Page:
“Simone was incredibly enigmatic and unique, which in a weird way magnifies the sometimes-disappointing normality of this documentary.”
“But what happened, Miss Simone? Specifically, what happened to your big eyes that quickly veil to hide the loneliness? To your voice that has so little tenderness, yet flows with your commitment to the battle of Life? What happened to you?”
– Maya Angelou
The life of the irreplaceable singer Nina Simone was a whirlwind of the complicated, talented, unjust, tragic, and emotional. Indeed, Liz Garbus’ What Happened, Miss Simone? discusses how she lived all over the United States, then to Liberia, Switzerland, and France, at which she spent the last decade of her life in the town of Carry-le-Rouet on the Riviera, where she died of breast cancer in 2003. She was married once, in a tumultuous and often abusive relationship. She was a fervent fighter for civil rights in the 1960s through any means necessary, to the point where she once told Martin Luther King, Jr., quite decidedly and bluntly, “I’m not non-violent”. When she was on stage, performing, she was not afraid to simply leave the microphone and walk off if she felt her audience was being disruptive. Simone was incredibly enigmatic and unique, which in a weird way magnifies the sometimes-disappointing normality of this documentary.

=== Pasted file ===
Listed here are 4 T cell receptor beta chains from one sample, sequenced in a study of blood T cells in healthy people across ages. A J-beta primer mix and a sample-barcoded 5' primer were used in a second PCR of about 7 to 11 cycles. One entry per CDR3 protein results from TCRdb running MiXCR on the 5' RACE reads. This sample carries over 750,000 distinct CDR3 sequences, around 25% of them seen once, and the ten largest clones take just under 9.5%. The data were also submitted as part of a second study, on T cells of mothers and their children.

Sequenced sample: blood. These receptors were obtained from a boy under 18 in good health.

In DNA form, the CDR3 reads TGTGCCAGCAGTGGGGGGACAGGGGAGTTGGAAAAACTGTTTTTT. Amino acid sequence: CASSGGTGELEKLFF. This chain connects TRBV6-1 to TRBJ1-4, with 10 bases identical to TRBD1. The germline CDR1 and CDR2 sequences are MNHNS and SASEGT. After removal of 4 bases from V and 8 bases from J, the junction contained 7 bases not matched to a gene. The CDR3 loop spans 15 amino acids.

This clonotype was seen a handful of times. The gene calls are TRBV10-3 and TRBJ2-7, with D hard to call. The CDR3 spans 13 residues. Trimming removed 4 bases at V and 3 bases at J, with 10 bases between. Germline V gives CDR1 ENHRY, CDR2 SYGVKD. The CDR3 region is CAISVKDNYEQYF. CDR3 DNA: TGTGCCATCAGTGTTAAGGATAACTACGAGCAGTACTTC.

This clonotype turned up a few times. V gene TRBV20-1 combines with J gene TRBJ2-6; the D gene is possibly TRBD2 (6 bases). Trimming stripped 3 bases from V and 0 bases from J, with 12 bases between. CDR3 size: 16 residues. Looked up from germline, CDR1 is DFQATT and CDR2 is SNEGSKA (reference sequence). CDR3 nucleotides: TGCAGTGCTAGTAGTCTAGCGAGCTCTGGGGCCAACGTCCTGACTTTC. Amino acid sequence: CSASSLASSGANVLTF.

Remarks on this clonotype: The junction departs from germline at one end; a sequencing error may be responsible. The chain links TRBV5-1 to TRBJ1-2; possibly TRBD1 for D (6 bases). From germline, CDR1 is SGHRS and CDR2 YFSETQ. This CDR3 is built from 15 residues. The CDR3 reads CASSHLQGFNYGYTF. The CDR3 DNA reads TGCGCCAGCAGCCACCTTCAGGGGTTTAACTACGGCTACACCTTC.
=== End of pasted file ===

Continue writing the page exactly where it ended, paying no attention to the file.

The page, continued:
The first frame of the movie is the Maya Angelou quotation I have printed above for reference throughout this review, and that is also where it gets is title. By placing such a primary, predominant statement at the head of What Happened, Miss Simone?, there is almost an unwritten expectation that this will be the kind of investigative nature that Garbus looks for in the following 103 minutes. However, it doesn’t really try to follow that path. It is a comprehensive account of her life, to be sure, but it doesn’t particularly address her legacy in the kind of capacity that many great biographies strive for, and this is brought to life by the high-concept title. What happened to her? It’s a secondary focus, and at times feels like a cookie-cutter biographical compilation, rather than something that delves deeper to explore the title and its implications. It combines flowing insight with stagnant shallowness.
Simultaneously painting Simone as the vibrant figure she was while not making a very vibrant movie, What Happened, Miss Simone? just isn’t the movie we’re well aware it can be. When it gets something right (like reading haunting passages from Simone’s diary to punctuate her inner and outer battles), it gets it very right. Garbus picks those up, but never holds them long enough to fully adapt to the rich material that is her subject’s life, or, I suspect even introduce much new information that those more familiar with Simone wouldn’t already have at least a cursory grasp on. It’s a stylistic and moderately informative presentation, yes, but when it comes to the powerful and open-ended question poised in its title, the film often comes short.